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Post Re: Colonization of Ceres   Posted on: Mon Oct 17, 2011 1:25 pm
Terraformer wrote:
I find Ceres interesting as a Proteroforming (providing a "dense" [as in enough to allow stable bodies of surface liquid water] non-breathable but non-toxic [as in you only need a mask, or rather, don't need a sealed suit] atmosphere) target - to produce a 50-60mb CO2 atmosphere (enough for engineered plants) we might only need a few selected cometry impacts...



Umm. No. Ceres is tiny with only .028 G. It doesn't and can't retain any atmosphere, not to mention liquid water. Its mean surface temp is -150 F.
Its most likely a "cryoplanet" where water ice and other volitiles replace molten rock as tectoinic drivers.

Being in the belt, it probably gets regularly clobbered by meteors and is constantly peppered by micrometeors.

On the other hand, it has just enough gravity to be keep coffee in a cup, but still makes maneuvering to/from it cheap. It is made up of lots of useful materials, metals, ices, carbon compounds, etc.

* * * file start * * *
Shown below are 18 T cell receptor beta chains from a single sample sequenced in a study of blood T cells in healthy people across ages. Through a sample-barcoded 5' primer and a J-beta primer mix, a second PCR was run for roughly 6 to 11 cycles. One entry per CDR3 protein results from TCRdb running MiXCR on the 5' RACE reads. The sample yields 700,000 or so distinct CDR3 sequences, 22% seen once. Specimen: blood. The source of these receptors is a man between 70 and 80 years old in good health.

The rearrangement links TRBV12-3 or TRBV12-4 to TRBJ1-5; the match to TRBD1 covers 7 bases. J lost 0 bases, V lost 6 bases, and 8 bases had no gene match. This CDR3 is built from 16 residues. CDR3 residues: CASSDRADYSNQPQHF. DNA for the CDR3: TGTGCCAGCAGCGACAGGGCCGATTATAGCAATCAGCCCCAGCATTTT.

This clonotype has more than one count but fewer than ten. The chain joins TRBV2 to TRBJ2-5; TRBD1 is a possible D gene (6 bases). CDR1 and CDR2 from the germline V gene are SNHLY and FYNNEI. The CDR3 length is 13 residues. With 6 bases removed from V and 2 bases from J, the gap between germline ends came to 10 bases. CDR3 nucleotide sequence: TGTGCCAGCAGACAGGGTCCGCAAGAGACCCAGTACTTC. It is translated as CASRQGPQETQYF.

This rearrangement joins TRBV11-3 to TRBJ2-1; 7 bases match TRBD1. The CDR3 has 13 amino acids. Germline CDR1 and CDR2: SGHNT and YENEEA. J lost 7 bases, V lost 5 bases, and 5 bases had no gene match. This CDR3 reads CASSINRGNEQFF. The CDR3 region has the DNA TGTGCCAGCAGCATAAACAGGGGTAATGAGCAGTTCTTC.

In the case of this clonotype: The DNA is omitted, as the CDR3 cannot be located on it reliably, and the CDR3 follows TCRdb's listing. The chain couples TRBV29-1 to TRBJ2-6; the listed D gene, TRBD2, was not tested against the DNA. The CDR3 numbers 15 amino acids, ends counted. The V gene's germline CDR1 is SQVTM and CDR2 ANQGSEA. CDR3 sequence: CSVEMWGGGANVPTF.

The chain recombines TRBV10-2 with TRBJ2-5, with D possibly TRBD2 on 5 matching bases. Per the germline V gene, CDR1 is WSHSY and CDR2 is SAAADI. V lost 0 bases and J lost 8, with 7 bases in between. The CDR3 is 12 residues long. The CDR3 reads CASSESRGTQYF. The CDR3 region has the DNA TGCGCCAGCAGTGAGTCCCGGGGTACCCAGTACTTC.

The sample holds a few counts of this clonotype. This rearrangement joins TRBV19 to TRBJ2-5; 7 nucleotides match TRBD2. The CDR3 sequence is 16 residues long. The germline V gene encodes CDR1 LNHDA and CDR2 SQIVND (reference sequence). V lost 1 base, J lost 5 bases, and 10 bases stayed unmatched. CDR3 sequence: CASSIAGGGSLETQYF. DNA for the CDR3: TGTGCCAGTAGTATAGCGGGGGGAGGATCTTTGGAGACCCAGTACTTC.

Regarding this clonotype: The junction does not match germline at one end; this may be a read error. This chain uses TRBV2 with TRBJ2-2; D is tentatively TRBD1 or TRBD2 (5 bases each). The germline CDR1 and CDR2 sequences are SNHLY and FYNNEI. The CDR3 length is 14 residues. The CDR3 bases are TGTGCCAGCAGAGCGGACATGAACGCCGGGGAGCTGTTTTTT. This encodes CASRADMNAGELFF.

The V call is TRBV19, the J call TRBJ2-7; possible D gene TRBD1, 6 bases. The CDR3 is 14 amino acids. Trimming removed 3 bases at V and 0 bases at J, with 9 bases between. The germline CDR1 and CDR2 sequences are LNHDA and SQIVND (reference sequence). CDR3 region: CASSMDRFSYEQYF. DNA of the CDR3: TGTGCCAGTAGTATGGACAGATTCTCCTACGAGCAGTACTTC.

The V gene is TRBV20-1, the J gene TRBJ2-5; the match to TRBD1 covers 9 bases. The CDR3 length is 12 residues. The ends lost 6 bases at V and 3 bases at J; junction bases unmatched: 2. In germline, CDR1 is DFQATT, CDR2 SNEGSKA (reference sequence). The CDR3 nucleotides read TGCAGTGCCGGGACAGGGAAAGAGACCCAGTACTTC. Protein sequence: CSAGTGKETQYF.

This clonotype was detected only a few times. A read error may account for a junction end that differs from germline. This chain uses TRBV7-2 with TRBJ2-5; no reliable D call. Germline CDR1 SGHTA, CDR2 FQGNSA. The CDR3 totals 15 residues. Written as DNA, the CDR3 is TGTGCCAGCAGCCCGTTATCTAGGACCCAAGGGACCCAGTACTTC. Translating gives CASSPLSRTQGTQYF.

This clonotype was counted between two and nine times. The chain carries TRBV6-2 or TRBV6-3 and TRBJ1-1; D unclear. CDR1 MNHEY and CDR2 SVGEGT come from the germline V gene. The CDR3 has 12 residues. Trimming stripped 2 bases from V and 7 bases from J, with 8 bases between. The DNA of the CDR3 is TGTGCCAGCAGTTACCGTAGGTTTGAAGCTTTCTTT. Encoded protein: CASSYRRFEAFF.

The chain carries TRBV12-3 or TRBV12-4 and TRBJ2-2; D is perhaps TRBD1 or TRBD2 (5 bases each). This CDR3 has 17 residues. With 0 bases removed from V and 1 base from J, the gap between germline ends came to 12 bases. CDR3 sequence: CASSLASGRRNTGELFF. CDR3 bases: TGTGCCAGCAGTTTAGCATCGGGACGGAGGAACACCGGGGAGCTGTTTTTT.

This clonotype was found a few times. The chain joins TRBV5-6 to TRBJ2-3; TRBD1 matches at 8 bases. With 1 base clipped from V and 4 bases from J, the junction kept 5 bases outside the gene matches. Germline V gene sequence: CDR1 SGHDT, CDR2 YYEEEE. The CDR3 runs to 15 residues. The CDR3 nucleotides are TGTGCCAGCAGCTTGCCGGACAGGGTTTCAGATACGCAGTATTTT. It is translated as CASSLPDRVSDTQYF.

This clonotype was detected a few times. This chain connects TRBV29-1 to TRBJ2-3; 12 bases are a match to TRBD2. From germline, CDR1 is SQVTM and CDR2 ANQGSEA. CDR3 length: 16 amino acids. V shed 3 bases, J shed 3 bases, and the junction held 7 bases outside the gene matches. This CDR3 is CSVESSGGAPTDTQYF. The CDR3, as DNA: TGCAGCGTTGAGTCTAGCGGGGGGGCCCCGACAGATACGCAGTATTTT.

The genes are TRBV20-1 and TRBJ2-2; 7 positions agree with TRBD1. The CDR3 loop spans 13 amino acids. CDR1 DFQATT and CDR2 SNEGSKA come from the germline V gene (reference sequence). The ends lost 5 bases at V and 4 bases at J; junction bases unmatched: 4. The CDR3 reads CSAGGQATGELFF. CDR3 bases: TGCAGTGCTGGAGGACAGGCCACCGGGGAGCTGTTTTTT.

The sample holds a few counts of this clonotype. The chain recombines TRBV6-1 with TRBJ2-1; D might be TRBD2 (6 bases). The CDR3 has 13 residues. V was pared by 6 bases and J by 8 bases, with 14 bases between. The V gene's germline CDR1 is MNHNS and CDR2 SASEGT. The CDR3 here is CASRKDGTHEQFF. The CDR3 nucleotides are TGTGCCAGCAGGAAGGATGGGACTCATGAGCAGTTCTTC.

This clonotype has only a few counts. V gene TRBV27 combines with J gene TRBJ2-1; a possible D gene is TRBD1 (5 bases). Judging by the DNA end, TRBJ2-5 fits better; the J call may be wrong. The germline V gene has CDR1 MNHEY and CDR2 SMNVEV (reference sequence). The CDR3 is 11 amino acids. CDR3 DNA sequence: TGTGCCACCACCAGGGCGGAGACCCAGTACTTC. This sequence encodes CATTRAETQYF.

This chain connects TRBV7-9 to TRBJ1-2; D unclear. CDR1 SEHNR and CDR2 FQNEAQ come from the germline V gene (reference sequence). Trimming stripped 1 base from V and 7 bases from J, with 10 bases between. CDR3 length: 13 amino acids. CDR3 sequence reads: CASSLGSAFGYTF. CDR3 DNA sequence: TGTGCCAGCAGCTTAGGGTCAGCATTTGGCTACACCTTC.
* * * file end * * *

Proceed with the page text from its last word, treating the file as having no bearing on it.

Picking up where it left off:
But its no more hospitable than any other belt object, perhaps even worse if its cryo-volcanically active which will complicate sub-surface facilities.


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Post Re: Colonization of Ceres   Posted on: Mon Oct 17, 2011 1:35 pm
Gygantar wrote:
Lourens wrote:
Better skip Vesta though, so as to avoid the interstellar war :-).

Sorry, I'm missing the reference here! lol Can you explain? :)

I was referring to a sci-fi TV series from the 1990's called Space: Above and Beyond. It followed a group of space marines fighting a rather desperate war against an alien race called the Chigs, that suddenly appeared and attacked our first off-world colonies. If I remember the pilot correctly these colonies were on places called Vesta and Tellus. They weren't asteroids though, but Earth-like planets. Regardless, better safe than sorry ;-).

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Post Re: Colonization of Ceres   Posted on: Mon Oct 17, 2011 3:27 pm
Quote:
Umm. No. Ceres is tiny with only .028 G. It doesn't and can't retain any atmosphere, not to mention liquid water. Its mean surface temp is -150 F.
Its most likely a "cryoplanet" where water ice and other volitiles replace molten rock as tectoinic drivers.

What's it's temperature on a proper scale?